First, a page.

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Is the Pharmafia Funding Terrorism in the Middle East?
The Pharmafia, Part 1
Back in the days before the Plandemonium, the Washington Post sometimes reported on the most abominable behaviors of the Pharmafia:
The government office was so thoroughly infested that in 2007 Gen. David Petraeus, then in command of U.S. forces in Iraq, admitted Sadrists had “effectively hijacked the Ministry of Health.”
And yet at the same time, American and international pharmaceutical companies were regularly doing business with it.
A lawsuit that has just hit the federal court system claims that these drug giants were not only filling purchasing orders but offering substantial kickbacks and free medication, all while knowing they were in business with a group of terrorists engaged in violence against U.S. interests and Americans. Such payments, the lawsuit claims, were violations of the Anti-Terrorism Act.
You're probably wondering which pharmaceutical companies would fund the other side of a military conflict in the Middle East.
The corporate defendants include subsidiaries of the largest medical brands in the world: AstraZeneca, General Electric, Johnson & Johnson, Pfizer and Roche. The businesses “obtained lucrative contracts from that ministry by making corrupt payments to the terrorists who ran it,” the complaint argues. “Those payments aided and abetted terrorism in Iraq by directly financing an Iran-backed, Hezbollah-trained militia that killed or injured thousands of Americans.”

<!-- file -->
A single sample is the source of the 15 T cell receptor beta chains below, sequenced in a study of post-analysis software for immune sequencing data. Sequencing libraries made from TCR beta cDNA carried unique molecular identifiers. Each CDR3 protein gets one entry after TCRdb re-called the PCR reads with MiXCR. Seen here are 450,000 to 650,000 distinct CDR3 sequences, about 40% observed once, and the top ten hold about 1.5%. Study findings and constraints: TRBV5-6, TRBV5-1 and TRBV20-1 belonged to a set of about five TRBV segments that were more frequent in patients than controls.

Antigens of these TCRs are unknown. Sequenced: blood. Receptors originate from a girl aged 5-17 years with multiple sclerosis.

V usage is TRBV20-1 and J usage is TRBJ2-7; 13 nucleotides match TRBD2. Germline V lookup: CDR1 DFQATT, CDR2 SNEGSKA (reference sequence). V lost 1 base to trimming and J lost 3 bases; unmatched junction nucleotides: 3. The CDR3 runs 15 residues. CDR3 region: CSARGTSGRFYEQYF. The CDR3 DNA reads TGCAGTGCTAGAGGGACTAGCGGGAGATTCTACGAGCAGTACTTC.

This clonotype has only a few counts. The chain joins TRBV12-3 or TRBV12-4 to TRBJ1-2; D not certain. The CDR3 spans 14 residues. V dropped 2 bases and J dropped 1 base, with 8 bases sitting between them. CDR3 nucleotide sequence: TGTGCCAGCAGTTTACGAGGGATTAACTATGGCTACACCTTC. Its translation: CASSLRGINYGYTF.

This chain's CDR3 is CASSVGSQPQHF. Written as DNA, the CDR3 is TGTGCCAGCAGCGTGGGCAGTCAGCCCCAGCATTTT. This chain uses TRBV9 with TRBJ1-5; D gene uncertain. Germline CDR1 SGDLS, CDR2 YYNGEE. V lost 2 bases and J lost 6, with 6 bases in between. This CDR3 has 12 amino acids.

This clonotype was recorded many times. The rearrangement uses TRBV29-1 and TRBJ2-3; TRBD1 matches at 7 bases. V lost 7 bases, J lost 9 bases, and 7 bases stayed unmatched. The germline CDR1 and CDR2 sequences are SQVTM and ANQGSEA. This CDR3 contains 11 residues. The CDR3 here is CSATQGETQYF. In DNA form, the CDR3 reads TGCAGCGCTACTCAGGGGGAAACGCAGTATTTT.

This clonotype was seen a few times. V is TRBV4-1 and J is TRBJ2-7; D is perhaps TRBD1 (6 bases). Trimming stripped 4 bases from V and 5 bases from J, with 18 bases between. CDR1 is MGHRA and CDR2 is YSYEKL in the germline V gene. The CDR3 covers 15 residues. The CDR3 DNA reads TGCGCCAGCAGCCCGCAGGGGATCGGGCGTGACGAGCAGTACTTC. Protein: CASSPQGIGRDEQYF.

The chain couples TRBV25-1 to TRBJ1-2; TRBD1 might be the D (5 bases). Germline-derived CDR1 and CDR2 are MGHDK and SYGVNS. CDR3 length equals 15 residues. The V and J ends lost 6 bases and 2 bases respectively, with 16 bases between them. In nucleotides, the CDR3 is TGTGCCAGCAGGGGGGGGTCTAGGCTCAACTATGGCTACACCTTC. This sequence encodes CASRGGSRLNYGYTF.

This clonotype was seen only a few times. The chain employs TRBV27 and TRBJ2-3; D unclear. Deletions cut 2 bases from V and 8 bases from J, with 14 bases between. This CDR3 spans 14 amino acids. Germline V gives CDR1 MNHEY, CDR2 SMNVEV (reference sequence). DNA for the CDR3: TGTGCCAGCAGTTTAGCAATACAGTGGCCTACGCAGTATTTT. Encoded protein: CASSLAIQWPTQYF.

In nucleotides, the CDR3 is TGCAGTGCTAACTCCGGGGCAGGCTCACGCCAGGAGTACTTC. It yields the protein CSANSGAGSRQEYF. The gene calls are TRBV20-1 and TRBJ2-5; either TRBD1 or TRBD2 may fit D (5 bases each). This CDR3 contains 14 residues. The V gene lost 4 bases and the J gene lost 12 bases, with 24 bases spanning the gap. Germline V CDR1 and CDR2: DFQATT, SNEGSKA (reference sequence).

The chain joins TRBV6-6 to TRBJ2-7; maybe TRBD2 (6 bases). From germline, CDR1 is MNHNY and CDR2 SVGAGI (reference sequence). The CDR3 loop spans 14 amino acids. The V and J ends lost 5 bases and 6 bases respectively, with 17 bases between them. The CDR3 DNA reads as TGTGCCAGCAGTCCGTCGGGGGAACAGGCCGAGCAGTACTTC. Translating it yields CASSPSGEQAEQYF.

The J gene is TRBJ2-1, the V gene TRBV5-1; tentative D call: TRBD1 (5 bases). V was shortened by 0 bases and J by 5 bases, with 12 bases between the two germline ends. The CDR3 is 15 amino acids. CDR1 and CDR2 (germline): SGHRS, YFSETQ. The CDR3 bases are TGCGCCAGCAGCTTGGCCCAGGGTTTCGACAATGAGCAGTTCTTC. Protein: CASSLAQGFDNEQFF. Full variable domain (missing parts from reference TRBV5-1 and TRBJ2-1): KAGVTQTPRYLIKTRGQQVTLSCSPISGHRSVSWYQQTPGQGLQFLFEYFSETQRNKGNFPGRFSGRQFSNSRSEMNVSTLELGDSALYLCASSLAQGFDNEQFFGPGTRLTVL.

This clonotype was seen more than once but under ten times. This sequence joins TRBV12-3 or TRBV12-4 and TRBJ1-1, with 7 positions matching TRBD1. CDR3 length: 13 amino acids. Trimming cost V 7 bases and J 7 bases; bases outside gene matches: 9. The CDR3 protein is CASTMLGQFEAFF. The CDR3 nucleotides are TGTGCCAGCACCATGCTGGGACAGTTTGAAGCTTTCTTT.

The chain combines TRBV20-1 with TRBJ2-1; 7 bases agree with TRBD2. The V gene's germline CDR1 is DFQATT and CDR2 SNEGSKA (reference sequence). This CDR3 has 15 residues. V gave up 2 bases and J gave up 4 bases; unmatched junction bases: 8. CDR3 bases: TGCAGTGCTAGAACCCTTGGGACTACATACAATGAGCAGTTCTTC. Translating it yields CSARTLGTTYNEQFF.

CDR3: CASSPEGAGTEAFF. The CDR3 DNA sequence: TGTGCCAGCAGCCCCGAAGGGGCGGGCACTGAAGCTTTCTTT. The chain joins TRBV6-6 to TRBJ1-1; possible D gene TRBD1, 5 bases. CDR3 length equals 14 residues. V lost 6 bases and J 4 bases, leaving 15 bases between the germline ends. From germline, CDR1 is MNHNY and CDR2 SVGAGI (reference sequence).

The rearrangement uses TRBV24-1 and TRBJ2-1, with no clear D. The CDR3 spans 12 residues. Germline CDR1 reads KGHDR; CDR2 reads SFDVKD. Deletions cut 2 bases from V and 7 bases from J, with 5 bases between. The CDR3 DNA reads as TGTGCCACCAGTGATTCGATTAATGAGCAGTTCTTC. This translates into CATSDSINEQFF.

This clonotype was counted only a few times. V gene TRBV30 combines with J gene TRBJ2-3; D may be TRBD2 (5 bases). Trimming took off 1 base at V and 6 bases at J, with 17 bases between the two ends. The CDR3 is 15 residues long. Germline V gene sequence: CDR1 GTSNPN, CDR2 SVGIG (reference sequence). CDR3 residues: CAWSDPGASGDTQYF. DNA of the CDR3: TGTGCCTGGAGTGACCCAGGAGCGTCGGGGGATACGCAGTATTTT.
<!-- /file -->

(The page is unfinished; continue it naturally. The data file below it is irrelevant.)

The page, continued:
You should now also be wondering whether or not Signals Intelligence agents reported all this to their superiors, or whether the U.S. government officials knew about all this from other sources. I'll get to that…
Somehow, the pharmaceutical giants managed to get the lawsuit dismissed in mid-2020, but, as The Defender reports, it was revived again earlier this year:
A 2017 lawsuit alleging five pharmaceutical companies helped finance terror attacks against U.S. service members and other Americans in Iraq during the “War on Terror” was unanimously reinstated and remanded by a three-judge panel of the D.C. Court of Appeals.
The lawsuit against the five companies in question — Pfizer, AstraZeneca, Johnson & Johnson, Roche and GE Healthcare — was dismissed in July 2020 by a federal district court in Washington, D.C. before being reinstated last week.
The lawsuit claims the five companies regularly paid bribes, including free drugs and medical devices, to officials in Iraq’s Ministry of Health between 2005 and 2011, in their efforts to secure drug contracts.
In turn, the suit alleges, these companies’ contracts with the Iraqi health ministry helped “fund terrorism” perpetrated by a Shiite militia that killed Americans during that period.
What the Pfizer is Going On?
I don't know. But I know a little.
A few months ago I spoke with one of the anonymous witnesses in the case. What I was told was that at least some of the motivation of the pharmaceutical companies was to create hospitals. Think about that for a moment: In order to set out Western style hospitals around the Middle East, pharmaceutical companies were willing to fund groups that were fighting armed conflicts against, and often killing, U.S. soldiers.
Why would a hospital system in a Middle Eastern nation be worth the money, and risk of even more money (from court judgments, if caught), not to mention an attack on the U.S. military? This is not exactly an industry overflowing with profitable business models. In particular, the human genome project failed to deliver as many low hanging fruits as expected. It turns out that most diseases are complex, with influences from thousands of genes, with a small handful due to localized
Source:Kelvin Scott/ EndpointsNews